Over 90% of school-age children in the United States are consuming more than the recommended daily allowance of sodium, with 10 common food types contributing to over 40% of the total sodium consumed by children, according to the Centers for Disease Control and Prevention (CDC). The study results were published in a new CDC Vital Signs report.
In this research as part of the National Health and Nutrition Examination Survey, 2,375 children ages 6–18 were interviewed from 2009–2010 and asked to recall their dietary habits from the previous 24 hours. Food categories were calculated based on similarity in use and nutrient content and ranked based on their percentage contribution to total sodium intake among this age group.
From the analysis, the mean daily sodium consumption was 3,279mg, with mean sodium density at 1,638mg sodium/1,000kcal. The 2010 Dietary Guidelines for Americans recommend than children consume <2,300mg/day. Total sodium intake was highest among high school-aged children and males and lowest among children with family income ≤185% of the federal poverty level who qualified for reduced-price school meals. The consumption did not vary by race/ethnicity or weight status.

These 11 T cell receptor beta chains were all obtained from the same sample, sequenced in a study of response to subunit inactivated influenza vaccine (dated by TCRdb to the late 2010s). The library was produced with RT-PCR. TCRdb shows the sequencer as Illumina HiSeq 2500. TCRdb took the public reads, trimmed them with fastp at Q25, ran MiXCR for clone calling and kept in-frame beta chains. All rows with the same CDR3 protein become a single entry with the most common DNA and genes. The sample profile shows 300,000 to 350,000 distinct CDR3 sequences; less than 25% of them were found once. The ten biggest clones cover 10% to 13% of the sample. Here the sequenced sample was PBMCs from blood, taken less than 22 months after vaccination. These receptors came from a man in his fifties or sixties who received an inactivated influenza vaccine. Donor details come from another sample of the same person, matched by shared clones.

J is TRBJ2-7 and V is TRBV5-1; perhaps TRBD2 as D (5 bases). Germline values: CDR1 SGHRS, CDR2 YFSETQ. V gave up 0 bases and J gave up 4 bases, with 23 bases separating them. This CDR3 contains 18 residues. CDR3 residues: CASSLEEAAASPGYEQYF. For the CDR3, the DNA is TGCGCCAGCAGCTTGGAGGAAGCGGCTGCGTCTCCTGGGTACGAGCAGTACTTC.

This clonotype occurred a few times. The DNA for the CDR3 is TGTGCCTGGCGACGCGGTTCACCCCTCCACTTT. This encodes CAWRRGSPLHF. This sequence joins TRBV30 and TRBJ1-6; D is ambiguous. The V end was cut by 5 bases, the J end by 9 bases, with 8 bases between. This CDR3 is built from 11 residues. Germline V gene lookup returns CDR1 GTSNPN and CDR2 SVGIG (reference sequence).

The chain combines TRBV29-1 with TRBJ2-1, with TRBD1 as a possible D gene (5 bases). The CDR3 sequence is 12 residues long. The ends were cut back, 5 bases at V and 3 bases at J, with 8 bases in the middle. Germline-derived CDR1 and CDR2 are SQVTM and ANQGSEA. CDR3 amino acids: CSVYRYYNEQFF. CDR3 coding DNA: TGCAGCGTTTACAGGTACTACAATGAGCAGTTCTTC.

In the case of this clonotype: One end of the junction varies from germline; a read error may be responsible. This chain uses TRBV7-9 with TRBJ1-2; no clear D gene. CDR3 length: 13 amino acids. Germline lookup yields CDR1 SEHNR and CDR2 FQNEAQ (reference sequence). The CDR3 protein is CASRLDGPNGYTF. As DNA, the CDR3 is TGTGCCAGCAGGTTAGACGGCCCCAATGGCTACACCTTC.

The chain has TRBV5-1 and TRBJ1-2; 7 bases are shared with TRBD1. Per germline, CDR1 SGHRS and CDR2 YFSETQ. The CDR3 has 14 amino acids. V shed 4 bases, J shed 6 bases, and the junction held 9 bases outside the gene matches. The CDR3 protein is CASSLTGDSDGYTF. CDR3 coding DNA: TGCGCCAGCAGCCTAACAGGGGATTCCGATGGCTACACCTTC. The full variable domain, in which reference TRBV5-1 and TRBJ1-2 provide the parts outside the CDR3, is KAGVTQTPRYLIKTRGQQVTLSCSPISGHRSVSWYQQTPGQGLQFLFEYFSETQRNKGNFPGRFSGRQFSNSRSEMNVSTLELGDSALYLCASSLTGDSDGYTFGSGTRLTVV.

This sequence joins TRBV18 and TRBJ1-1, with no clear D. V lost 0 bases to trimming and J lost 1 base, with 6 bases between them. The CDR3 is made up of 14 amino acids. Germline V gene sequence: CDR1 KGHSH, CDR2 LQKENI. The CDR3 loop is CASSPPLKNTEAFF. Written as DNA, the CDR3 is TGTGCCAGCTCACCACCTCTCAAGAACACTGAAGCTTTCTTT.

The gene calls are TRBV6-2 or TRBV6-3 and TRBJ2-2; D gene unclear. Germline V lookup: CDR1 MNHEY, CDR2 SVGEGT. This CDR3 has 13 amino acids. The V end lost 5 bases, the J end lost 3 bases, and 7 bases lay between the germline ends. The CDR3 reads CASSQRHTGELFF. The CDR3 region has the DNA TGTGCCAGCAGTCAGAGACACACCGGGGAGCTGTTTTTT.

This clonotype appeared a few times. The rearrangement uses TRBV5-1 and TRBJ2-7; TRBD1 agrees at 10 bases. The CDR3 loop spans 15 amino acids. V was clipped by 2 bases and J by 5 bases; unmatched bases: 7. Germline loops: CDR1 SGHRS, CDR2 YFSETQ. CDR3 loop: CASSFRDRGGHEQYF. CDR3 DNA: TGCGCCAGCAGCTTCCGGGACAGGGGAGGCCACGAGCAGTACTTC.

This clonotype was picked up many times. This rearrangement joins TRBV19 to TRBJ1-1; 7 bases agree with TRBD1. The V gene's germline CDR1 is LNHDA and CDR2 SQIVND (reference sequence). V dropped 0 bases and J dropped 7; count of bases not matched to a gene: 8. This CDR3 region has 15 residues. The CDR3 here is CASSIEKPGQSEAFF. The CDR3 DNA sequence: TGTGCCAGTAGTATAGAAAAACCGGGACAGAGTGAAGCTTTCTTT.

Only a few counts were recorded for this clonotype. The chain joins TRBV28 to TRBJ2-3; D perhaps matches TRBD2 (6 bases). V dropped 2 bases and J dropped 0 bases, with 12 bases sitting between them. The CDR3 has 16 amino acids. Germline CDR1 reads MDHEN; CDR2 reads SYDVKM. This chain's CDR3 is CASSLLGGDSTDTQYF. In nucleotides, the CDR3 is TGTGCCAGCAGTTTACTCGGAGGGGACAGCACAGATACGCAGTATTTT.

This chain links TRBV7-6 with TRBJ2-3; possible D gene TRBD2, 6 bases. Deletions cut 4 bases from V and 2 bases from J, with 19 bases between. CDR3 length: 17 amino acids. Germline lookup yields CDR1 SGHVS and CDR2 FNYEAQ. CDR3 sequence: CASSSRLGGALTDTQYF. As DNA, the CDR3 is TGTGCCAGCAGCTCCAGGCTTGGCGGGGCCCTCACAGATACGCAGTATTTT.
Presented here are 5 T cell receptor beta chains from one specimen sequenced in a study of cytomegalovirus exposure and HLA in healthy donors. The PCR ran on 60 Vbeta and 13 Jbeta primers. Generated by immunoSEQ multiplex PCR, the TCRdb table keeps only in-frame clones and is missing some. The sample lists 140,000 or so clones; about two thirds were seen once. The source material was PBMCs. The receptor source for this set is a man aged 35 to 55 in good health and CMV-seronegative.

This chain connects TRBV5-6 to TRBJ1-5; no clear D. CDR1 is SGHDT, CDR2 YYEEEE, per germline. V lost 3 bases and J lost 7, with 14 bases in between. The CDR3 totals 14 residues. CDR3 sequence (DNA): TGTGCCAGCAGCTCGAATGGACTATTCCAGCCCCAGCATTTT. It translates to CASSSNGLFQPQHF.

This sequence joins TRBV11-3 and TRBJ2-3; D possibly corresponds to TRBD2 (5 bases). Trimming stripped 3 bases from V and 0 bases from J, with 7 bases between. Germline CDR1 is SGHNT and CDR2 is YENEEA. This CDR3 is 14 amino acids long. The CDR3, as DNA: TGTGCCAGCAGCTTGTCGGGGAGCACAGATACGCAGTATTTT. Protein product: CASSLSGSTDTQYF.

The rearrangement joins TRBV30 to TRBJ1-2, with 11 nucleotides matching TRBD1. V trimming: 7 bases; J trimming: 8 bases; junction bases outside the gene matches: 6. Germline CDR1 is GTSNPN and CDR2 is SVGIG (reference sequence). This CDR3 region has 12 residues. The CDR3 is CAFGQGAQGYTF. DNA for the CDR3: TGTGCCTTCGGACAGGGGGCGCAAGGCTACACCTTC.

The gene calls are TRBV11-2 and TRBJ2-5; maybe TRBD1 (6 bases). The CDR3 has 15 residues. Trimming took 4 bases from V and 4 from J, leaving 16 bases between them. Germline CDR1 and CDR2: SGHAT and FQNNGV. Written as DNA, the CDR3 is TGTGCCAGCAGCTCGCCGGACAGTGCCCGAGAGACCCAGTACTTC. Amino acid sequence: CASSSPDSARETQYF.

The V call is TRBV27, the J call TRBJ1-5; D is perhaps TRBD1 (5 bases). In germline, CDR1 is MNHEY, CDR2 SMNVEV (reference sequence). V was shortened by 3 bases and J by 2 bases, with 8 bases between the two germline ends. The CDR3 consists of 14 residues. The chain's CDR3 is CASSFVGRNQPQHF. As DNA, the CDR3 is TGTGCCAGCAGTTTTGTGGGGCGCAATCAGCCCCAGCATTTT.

Approximately 43% of sodium was consumed from foods in the following categories: pizza, yeast bread and rolls, cold cuts/cured meats, savory snacks (eg, chips, pretzels, and popcorn), sandwiches, cheese, chicken patties, nuggets, and tenders, pasta mixed dishes (including spaghetti with meat sauce but excluding macaroni and cheese), Mexican-mixed dishes, and soups. About 65% of sodium consumed was from foods or ingredients obtained from a store, 13% from fast food/pizza restaurants, 4.9% from other restaurants, 9.1% from the school cafeteria, and 7.4% from other sources. A greater portion of sodium intake came from fast food/pizza restaurants among high-school aged participants vs. the elementary and middle-school aged groups. The greater amount of sodium consumption occurred during dinner (39.2%) vs. 29.5% at lunch, 16.4% from snacks, and 14.9% from breakfast in all age groups.
Because high sodium intake in childhood could lead to an increased risk of hypertension and cardiovascular disease in the future, reducing sodium intake in children is necessary to prevent later-life health conditions such as heart attack and stroke, the CDC urges.
For more information visit CDC.gov.